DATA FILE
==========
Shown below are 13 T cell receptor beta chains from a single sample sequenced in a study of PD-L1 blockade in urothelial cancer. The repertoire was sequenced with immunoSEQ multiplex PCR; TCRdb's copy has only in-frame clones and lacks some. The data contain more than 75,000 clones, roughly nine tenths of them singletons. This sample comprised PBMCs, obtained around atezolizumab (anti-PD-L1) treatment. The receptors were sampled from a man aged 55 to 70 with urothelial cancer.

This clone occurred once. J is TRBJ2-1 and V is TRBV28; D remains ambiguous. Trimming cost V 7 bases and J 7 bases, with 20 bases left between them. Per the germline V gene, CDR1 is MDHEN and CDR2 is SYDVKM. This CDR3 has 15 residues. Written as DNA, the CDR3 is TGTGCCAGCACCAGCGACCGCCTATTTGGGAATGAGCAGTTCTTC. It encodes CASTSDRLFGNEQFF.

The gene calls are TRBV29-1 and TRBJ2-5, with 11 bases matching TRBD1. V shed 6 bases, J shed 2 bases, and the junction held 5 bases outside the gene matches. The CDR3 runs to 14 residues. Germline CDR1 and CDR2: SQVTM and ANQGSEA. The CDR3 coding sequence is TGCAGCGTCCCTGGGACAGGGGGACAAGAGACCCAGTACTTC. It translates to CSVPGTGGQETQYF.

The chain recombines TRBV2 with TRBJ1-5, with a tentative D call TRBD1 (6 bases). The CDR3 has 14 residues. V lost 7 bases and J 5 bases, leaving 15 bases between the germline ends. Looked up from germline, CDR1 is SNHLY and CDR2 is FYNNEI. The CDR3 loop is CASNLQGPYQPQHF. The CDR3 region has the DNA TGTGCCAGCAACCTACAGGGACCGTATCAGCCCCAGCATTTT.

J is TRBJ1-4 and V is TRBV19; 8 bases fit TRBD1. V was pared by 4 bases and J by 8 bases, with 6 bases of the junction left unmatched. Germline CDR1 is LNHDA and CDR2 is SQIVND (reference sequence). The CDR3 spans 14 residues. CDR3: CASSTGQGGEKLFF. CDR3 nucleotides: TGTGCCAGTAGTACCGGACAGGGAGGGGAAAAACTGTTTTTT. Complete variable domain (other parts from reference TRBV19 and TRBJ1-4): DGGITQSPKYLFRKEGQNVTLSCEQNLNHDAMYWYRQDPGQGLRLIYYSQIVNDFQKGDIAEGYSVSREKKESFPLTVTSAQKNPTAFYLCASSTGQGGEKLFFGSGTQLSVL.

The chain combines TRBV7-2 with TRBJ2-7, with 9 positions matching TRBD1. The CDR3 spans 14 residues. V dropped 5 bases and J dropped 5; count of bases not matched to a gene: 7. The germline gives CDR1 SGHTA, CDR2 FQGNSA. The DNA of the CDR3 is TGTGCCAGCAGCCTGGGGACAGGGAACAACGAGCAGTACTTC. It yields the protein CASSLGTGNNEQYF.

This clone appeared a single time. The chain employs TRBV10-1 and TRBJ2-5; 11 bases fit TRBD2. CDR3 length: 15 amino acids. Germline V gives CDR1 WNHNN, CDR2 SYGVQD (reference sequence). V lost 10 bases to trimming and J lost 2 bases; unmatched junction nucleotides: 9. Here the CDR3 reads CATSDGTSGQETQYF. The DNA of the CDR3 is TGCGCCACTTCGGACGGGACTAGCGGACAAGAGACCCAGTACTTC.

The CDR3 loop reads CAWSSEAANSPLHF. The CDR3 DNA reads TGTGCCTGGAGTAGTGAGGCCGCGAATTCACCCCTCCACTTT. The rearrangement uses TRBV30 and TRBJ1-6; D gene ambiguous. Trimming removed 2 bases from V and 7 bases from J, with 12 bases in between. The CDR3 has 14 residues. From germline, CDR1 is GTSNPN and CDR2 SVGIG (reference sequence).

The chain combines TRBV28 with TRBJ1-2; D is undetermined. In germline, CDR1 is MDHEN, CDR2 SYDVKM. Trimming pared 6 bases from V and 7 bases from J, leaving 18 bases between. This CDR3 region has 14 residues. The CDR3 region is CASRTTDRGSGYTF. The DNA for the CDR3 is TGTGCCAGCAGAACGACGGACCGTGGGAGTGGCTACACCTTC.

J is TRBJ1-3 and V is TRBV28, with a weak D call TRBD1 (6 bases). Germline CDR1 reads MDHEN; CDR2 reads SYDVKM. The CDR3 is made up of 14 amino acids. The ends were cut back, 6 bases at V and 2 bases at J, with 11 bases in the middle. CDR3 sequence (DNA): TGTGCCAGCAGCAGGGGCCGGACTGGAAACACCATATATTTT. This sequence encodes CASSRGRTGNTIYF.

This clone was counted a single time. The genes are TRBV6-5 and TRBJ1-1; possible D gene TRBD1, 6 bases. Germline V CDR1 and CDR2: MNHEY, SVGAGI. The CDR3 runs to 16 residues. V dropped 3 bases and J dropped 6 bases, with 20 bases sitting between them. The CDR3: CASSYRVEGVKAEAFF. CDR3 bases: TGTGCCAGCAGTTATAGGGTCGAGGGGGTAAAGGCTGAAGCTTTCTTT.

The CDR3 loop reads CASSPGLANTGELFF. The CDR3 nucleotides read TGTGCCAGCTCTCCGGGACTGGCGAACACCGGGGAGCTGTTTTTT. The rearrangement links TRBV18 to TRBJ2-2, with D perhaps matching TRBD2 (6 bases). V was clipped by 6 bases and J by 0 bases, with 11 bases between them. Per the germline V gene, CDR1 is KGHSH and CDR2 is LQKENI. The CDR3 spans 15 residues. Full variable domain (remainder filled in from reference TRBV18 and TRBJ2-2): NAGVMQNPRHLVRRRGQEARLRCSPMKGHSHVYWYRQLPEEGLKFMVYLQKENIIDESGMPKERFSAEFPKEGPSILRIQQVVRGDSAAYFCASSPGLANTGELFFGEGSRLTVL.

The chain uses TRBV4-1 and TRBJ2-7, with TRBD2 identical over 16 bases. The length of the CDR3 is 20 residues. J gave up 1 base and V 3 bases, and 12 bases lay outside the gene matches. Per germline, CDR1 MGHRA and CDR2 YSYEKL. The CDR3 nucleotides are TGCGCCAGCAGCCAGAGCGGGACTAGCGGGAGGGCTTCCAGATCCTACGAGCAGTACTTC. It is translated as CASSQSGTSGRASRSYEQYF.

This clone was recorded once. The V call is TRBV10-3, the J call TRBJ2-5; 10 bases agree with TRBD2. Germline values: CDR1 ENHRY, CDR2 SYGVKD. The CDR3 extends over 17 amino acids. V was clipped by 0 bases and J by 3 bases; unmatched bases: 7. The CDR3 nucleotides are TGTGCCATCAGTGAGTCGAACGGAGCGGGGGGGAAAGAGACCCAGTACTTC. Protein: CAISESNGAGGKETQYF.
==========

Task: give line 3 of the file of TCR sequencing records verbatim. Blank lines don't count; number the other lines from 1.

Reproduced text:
The gene calls are TRBV29-1 and TRBJ2-5, with 11 bases matching TRBD1. V shed 6 bases, J shed 2 bases, and the junction held 5 bases outside the gene matches. The CDR3 runs to 14 residues. Germline CDR1 and CDR2: SQVTM and ANQGSEA. The CDR3 coding sequence is TGCAGCGTCCCTGGGACAGGGGGACAAGAGACCCAGTACTTC. It translates to CSVPGTGGQETQYF.